Sunday , May 19 2024
Stephen Kalinich and Jon Tiven offer a double-disc debut that’s rockin’, cerebral, and wickedly funny.

Music Review: Stephen Kalinich and Jon Tiven – Shortcuts To Infinity/Symptomology

Stephen Kalinich and Jon Tiven are among the most creative and innovative musical duos to come down the pike in many a moon. If one disc of their new two CD package doesn’t prove it to you, the other one will.

Lyricist and harmony vocalist Kalinich is perhaps best known for his work with the Beach Boys and songwriter P. F. Sloan. The multi-instrumentalist Tiven (lead vocals, tenor/alto/baritone sax, guitar, slide guitar, piano, Hammond organ, percussion, harmonica) cut his teeth working with the likes of Don Covay, Arthur Alexander, and Wilson Pickett. According to their publicity, it was Sloan who introduced the pair to each other. Two hundred some songs later, Kalinich and Tiven found themselves in the happy position of not only finding a supportive record company, but one that got behind the idea of putting out a double-disc debut.

The result can’t be fairly described as a collection of 30 songs unified by anything beyond the versatile musicianship of Tiven, the words and background vocals of Kalinich, and the only other player to perform on most of the cuts, bassist Sally Tiven. Instead, we’re getting two distinct albums with different titles that just happen to be bundled together. Shortcuts To Infinity is their “straight” album emphasizing the long, poetic lines of Kalinich. For Symptomology, the duo created two alter egos, Jack #ashtag (Tiven) and Reverend Stevie Nobody (Kalinich). According to Kalinich, “They are a little ruder and cruder than us; they lack the ability to edit themselves or hold back what would embarrass Jon or myself.”

For his part, Tiven said the team realized they were issuing a lot of music at once, but felt the project was akin to a good novel, an experience that would need more time than usual to digest. In particular, he says listeners will need to hear both albums more than once to absorb the profundities of Kalinich’s lyrics. He makes a very good point. While the always up-tempo musical support alone is worth the price of admission, Tiven often doesn’t as much sing as recite or proclaim the usually very long lines of Kalinich’s verse.

Much of Shortcuts To Infinity is Kalinich and Tiven playing some old-fashioned rock—with very nice sax sections as support—for songs reflecting on the meaning of life’s struggles. Songs like “It Takes Time,” “Fingers 2 the Sky,” and “Harsh” aren’t about personal relationships or broken-hearted emotions, but rather are very literary musings about human existence from a unique perspective.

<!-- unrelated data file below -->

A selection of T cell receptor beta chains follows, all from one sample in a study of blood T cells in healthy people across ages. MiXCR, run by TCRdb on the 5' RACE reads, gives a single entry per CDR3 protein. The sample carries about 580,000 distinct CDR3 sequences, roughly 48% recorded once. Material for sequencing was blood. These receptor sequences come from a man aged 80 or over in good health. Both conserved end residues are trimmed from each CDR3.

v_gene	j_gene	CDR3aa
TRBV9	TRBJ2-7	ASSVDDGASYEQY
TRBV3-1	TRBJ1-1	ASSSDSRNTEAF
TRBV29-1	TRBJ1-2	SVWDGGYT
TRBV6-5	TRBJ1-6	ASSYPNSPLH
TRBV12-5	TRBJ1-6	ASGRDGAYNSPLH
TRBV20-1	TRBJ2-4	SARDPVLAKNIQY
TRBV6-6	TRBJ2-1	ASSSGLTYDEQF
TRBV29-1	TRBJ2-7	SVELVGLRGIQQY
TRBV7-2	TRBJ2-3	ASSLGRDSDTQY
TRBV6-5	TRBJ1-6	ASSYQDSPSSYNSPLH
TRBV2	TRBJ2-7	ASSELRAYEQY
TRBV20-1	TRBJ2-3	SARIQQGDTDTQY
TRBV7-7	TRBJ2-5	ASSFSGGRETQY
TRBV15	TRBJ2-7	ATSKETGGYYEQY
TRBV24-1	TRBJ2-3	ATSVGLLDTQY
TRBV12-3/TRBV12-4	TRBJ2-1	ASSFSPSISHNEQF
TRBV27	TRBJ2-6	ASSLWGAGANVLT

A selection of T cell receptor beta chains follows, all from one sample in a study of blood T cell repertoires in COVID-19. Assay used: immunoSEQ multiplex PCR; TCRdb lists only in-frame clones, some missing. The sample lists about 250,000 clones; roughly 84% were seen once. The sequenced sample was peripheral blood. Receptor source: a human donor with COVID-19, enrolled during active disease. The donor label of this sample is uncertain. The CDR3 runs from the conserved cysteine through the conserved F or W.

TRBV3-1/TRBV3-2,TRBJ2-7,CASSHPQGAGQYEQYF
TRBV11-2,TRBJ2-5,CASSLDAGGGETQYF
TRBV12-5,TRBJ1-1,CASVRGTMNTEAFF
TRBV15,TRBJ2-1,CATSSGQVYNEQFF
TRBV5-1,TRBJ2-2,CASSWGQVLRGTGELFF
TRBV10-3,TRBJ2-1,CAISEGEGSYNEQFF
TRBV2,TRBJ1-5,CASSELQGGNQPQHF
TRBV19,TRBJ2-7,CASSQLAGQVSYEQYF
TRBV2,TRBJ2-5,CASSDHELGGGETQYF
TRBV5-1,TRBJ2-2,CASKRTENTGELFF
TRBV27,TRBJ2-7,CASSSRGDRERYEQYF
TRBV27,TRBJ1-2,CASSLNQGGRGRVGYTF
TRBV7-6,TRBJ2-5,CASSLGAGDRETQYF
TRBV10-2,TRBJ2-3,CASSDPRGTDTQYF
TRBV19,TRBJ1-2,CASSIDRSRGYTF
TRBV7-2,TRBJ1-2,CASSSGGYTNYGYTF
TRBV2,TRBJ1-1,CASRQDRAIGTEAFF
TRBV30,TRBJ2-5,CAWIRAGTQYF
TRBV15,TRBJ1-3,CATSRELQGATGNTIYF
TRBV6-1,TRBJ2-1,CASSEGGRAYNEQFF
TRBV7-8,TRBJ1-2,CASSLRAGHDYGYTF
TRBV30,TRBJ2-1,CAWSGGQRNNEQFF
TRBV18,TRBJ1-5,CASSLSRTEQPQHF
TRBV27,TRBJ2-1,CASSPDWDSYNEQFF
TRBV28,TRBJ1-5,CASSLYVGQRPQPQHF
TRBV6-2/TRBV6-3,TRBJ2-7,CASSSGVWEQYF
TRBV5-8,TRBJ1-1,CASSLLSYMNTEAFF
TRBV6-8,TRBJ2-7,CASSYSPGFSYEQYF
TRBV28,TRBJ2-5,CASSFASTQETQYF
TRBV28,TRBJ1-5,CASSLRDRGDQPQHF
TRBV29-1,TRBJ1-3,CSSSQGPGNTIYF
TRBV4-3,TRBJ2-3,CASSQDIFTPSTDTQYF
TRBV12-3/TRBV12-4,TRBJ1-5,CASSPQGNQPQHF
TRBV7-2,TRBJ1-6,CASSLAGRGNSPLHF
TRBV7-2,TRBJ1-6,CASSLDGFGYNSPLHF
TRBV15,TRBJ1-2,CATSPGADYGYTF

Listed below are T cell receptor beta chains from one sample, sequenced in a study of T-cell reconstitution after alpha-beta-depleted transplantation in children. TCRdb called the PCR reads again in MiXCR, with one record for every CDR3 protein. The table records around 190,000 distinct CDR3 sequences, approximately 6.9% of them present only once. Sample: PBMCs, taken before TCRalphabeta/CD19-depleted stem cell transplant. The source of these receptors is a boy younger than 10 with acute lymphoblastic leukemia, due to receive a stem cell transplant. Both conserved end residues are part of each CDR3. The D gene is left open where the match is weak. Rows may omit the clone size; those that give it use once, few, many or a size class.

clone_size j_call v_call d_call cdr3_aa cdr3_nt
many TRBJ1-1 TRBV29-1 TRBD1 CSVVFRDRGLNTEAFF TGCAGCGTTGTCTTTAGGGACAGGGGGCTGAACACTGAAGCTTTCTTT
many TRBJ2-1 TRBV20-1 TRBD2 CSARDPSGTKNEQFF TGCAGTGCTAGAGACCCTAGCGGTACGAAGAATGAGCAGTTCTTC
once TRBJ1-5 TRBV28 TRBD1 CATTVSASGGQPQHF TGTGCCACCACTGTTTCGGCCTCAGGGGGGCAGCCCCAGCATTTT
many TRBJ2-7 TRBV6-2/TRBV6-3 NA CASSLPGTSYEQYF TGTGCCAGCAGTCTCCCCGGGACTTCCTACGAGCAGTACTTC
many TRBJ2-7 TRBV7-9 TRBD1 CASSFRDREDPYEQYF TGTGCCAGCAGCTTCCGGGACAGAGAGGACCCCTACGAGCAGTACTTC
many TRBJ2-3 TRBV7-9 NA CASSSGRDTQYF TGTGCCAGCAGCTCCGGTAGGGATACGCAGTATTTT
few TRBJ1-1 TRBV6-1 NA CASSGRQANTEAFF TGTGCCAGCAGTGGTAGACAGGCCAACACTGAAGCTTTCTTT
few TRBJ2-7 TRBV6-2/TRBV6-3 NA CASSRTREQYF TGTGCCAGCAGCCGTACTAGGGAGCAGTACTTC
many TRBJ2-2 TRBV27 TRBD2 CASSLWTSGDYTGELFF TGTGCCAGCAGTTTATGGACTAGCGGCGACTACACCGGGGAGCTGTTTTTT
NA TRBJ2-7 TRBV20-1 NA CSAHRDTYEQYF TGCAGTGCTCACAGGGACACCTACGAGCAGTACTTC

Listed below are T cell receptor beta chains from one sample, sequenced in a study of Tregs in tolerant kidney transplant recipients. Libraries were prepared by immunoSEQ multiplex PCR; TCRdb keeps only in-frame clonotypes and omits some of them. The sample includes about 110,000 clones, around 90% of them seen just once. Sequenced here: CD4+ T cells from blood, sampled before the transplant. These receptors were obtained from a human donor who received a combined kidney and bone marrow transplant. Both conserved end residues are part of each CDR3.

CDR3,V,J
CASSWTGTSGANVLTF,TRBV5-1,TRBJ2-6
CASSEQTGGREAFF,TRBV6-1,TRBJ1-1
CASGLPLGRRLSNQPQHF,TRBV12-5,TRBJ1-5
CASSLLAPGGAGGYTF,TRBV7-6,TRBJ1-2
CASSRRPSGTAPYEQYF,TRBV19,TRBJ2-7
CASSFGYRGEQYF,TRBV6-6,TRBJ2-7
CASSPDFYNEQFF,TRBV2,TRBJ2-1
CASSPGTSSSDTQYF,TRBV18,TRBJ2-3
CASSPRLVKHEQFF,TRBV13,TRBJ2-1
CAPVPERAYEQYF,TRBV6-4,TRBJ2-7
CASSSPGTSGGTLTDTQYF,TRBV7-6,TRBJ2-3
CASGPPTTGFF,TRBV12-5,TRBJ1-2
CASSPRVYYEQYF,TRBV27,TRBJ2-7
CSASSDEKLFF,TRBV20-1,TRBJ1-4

For example, Dylan is one of the things in which the duo says they believe in “I Believe in Elephants.” The harmonica lead litany also includes Shakespeare, Edgar Allan Poe, P. F. Sloan, ostriches, rarely seen sanity, and “taking back what belongs to us.” Speaking of the harp, “Climb Stone Walls” evokes the Mick Jagger of the ‘70s in a song about what it takes to fight for freedom. Channeling a bit of the Mothers of Invention, “Red Black Horizon” takes an early ‘60s R&B setting and overlays it with dark musings about religious philosophies not curing any disease. Likewise, “We Only Have the Moment” sounds like a bit of old time rock with lines proclaiming that “We only have the moment to realize our potential” and seek out the existential.

One standout is “God Helps Those” where Willie Jones of the Royal Jokers shares lead vocals in an almost country ballad about God helping those who get out of their own way. For rock fans, it’s hard to beat “Out of the Darkness” featuring Queen’s Brian May playing some hard-edged guitar on the extended jam. In another reminder of their musical prowess, the haunting “A Touch of Sanity” offers guitar very reminiscent of Mr. Hendrix.

And now for something completely different.

Symptomology–also billed as Yo Ma Ma-Symptomology–takes us into the far less philosophical or profound world of Jack #ashtag and Reverend Stevie Nobody. The opening track, “You Want What You Want,” announces the gloves are off, at least in terms of word choice. Then, some of the song titles signal what to expect: “Let’s Get Stoned,” “Don’t Fuck With Me,” “Once My Zits Go Away,” “Weed,” and “Cooler Than You.” The refrain of “Cul de Sac” is “I scratch my balls” followed by a list of the places to enjoy it. When they “Snap My Fingers,” shit happens.

On this disc, there’s a series of songs about disagreeable women. Of all people, Steve Cropper plays a restrained, almost hidden guitar on “Time Bomb” which is about a lady who causes more grief than the Middle East. I wonder if she’s the same girl the guys advise to “Grow A Pair” in the set’s funkiest track. Or if she’s the one they describe in “Hole” when they’re singing “You’re a hole.”

But not all the tracks are overtly pushing the envelope. For example, it’s “Hard to be a Millionaire” is a funny list of what you can’t do when you’re broke and bumming smokes from winos. “When I Leave My Body” is what happens when the singers travel to the astral plain. The last cut, “End of the Road,” could as easily have fit on Shortcuts To Infinity as it describes what happens at the place where you hope for rainbows which don’t always appear.

Additional credit for this set must go to producer Mark Linett and all the drummers who kept the beat going including Chester Thompson, Cody Dickinson, Andreas Werner, Billy Block, and the improbably named Todd Snare. Still, Shortcuts To Infinity/Symptomology is the Kalinich/Tiven show and I’m certainly hopeful more of those 200 songs—as well as new material—will be forthcoming. Play it once for the music and the laughs and then, as Tiven suggests, play it again for the wordsmithing. If you’re like me, you’ll feel like you hit on a real discovery.

About Wesley Britton

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